Refi remains king with mortgage rates historically low - Movement Mortgage Blog

As of this week, more than 26 million Americans have filed for unemployment. That number is staggering. This week alone, according to the Labor Department, 4.4 million more Americans filed initial unemployment claims. The positive that we can draw from that is perhaps we have reached the peak of job loss as this number was down from previous weeks. It’s still not a good number by any means, but it’s better than the week prior. 

Potential for more financial relief amid the economic shutdown came Thursday night as the House of Representatives passed a $484 billion spending bill meant to help small businesses. President Trump is expected to sign the bill Friday morning. 

The bill includes:

  • $310 billion in new funds for the Paycheck Protection Program, which gives small firms loans that could be forgiven if they use them on wages, benefits, rent and utilities. Within that pool, $60 billion will specifically go to small lenders.
  • $60 billion for Small Business Administration disaster assistance loans and grants.
  • $75 billion in grants to hospitals overwhelmed by a rush of Covid-19 patients.
  • $25 billion to bolster coronavirus testing, a core piece of any plan to restart the U.S. economy.

Dow futures were trading up Friday morning with the 10-year Treasury note yield on a downward trajectory. The yield was trading at 0.599% in the early Friday hours. 

oil-takes-center-stageOil takes center stage 

The price of oil garnered headlines this week when, for the first time ever, we saw negative prices on an oil contract. This was not good by any means. However, once you understand how oil contracts work you realize it wasn’t as bad as the headline made it seem. 

In an article for CNBC, Pippa Stevens writes, “Futures contracts are tied to a specific delivery date. Toward the end of a contract’s expiration date, the price typically converges with the physical price of oil as the final buyers of these contracts are entities like refineries or airlines that are going to take actual physical delivery of the oil.”

As the contract nears its end, traders start buying up the next month’s contract. Monday’s crash, therefore, was quickly alleviated as the May delivery contract expired on Tuesday. Thursday morning, West Texas Intermediate crude rallied. Futures contracts were up 30% to $18 dollars per barrel.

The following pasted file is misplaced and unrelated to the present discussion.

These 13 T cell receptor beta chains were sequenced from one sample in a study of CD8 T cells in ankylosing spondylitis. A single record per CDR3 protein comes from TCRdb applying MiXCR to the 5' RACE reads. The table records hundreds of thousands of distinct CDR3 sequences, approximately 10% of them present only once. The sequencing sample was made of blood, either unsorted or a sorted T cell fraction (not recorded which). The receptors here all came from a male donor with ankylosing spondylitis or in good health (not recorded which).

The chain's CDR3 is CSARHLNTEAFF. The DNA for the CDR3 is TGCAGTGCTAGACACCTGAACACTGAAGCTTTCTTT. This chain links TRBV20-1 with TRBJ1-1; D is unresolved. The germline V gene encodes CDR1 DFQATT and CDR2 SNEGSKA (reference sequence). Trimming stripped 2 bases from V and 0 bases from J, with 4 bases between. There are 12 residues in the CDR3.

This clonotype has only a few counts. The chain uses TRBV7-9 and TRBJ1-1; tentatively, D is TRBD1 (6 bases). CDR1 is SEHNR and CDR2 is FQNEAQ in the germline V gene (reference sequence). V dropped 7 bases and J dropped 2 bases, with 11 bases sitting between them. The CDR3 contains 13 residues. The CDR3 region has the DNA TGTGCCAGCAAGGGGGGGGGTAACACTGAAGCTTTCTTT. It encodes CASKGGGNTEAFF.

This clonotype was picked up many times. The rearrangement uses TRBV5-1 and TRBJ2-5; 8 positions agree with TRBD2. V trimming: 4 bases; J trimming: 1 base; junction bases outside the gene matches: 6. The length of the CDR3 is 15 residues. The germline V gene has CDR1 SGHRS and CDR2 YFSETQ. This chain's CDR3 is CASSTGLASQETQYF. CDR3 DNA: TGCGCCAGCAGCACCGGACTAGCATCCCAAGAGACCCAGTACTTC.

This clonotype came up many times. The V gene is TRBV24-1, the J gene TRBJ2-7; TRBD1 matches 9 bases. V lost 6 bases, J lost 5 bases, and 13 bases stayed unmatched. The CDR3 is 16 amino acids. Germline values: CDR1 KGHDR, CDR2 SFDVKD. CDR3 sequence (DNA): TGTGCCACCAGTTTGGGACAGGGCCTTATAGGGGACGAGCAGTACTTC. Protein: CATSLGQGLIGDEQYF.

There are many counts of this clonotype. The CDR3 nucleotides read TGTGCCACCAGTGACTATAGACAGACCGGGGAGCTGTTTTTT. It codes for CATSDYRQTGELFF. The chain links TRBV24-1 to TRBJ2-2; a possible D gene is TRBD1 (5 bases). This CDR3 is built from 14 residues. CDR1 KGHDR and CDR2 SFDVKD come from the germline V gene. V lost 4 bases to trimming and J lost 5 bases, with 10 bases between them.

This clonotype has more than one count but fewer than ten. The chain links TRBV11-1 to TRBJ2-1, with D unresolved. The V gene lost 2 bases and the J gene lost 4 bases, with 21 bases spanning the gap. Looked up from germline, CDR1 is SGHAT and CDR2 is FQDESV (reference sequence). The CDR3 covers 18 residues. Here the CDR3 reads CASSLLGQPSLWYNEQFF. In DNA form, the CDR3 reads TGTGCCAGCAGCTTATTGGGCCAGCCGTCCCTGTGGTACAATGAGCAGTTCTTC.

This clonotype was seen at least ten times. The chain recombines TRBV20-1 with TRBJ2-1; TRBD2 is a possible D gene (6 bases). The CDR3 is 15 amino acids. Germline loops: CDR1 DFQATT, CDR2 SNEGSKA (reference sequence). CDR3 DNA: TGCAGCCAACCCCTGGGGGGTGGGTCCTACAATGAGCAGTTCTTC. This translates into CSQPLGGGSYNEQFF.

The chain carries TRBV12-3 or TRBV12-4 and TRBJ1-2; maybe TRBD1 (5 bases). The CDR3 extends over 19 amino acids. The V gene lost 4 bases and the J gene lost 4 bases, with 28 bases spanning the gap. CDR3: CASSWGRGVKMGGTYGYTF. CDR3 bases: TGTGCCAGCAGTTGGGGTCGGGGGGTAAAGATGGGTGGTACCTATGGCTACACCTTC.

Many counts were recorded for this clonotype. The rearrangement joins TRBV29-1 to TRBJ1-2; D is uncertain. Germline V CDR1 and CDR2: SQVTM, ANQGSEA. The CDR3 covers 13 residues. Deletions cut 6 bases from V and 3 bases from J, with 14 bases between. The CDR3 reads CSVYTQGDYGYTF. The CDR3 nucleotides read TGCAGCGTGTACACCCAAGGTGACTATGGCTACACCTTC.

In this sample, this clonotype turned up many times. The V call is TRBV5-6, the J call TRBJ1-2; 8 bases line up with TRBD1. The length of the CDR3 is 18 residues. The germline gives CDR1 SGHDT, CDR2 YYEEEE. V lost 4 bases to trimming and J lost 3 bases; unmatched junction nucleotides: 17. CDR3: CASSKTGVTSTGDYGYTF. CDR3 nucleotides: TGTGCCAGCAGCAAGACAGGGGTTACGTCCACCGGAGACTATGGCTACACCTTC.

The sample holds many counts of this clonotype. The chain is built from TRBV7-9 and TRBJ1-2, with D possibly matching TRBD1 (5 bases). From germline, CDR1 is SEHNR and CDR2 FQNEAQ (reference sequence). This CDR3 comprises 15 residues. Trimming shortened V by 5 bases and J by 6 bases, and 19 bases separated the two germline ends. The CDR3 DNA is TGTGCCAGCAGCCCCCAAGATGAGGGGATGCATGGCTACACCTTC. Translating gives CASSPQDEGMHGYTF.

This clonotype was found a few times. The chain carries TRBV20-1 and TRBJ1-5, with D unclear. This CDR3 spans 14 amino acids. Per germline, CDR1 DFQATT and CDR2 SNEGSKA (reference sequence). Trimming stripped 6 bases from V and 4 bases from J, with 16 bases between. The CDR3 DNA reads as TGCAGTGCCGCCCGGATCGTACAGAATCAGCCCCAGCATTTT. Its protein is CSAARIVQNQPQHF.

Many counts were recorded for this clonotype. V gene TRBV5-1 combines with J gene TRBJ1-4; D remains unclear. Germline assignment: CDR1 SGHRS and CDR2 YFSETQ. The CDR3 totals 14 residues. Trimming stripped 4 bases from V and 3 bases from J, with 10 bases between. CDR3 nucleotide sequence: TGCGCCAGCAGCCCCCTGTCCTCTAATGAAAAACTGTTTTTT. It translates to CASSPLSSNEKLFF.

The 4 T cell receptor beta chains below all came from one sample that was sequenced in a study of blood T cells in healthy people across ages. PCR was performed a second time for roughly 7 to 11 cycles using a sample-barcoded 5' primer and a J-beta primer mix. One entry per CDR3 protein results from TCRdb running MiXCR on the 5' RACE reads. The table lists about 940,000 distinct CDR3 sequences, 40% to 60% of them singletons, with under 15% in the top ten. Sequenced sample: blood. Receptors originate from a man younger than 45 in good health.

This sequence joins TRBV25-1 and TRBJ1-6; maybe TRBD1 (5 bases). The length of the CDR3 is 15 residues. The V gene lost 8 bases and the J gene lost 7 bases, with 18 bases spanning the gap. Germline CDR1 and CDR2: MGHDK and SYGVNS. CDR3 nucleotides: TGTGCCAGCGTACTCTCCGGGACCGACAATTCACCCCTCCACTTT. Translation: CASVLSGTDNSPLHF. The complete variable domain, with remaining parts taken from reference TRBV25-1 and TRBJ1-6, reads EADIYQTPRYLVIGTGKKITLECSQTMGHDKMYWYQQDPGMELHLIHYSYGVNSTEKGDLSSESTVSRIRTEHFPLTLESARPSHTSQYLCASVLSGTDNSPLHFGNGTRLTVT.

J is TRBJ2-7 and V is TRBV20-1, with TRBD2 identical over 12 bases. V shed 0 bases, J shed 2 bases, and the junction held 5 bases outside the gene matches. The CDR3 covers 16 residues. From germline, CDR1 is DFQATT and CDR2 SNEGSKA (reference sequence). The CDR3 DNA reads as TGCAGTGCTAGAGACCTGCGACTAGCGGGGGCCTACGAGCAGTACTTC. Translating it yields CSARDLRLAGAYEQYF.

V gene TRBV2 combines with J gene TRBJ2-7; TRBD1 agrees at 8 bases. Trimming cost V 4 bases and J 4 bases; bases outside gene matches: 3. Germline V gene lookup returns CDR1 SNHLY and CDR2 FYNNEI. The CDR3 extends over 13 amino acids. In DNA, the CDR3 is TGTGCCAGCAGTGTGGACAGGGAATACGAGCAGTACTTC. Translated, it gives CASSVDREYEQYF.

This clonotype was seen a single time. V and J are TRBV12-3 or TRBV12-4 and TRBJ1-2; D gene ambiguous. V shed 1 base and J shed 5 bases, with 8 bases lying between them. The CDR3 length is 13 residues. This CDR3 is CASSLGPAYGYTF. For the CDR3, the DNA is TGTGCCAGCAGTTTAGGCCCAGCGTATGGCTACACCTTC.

Forbearance rise, purchases flounder 

Interest rates are a saving grace of the housing industry right now as they continue to stay at historically low levels. This week, the average for a 30-year fixed-rate mortgage was 3.33%, according to Freddie Mac. 

The caveat is that many lenders have raised their standards for loans, putting minimum credit scores at 700. Movement Mortgage boldly moved this week to reduce that credit score requirement. By retaining servicing of a majority of the company’s loans, Movement was able to move FICO credit score requirements down to 620 for most loan offerings. 

Weekly data from the Mortgage Bankers Association shows some positive news as purchase  applications were up 2% week-over-week. However, year-over-year, purchase applications are down 31%. Refinance applications were down week-over-week, but refis are up an astounding 225% year-over-year. 

“The pandemic-related economic stoppage has caused some buyers and sellers to delay their decisions until there are signs of a turnaround,” said Joel Kan, the MBAs associate vice president of economic and industry forecasting. “This has resulted in reduced buyer traffic, less inventory and March existing-homes sales falling to their slowest annual pace in nearly a year.”

The main issue in housing right now is the number of Americans requesting a forbearance plan. With tens of millions of Americans out of work, it’s no surprise that these requests have skyrocketed. According to data from Black Knight, just over 3.4 million Americans are now in a forbearance, which equals about 6.4% of all mortgages outstanding. 

The MBA’s latest Forbearance and Call Volume Survey shows that “the total number of loans now in forbearance jumped from 3.74% of servicers’ portfolio volume in the prior week to 5.95% as of April 12.

Ginnie Mae loans led the way in the report with 2.37% more loans in forbearance week-over-week with the largest overall share of the forbearance load at 8.26%. Loans backed by Ginnie Mae include VA, FHA and USDA loans. The share of Freddie Mac and Fannie Mae loans in forbearance also grew, increasing to 4.64%.

About the Author:

Movement Staff

The Market Update is a weekly commentary compiled by a group of Movement Mortgage capital markets analysts with decades of combined expertise in the financial field. Movement's staff helps take complicated economic topics and turn them into a useful, easy to understand analysis to help you make the best decisions for your financial future.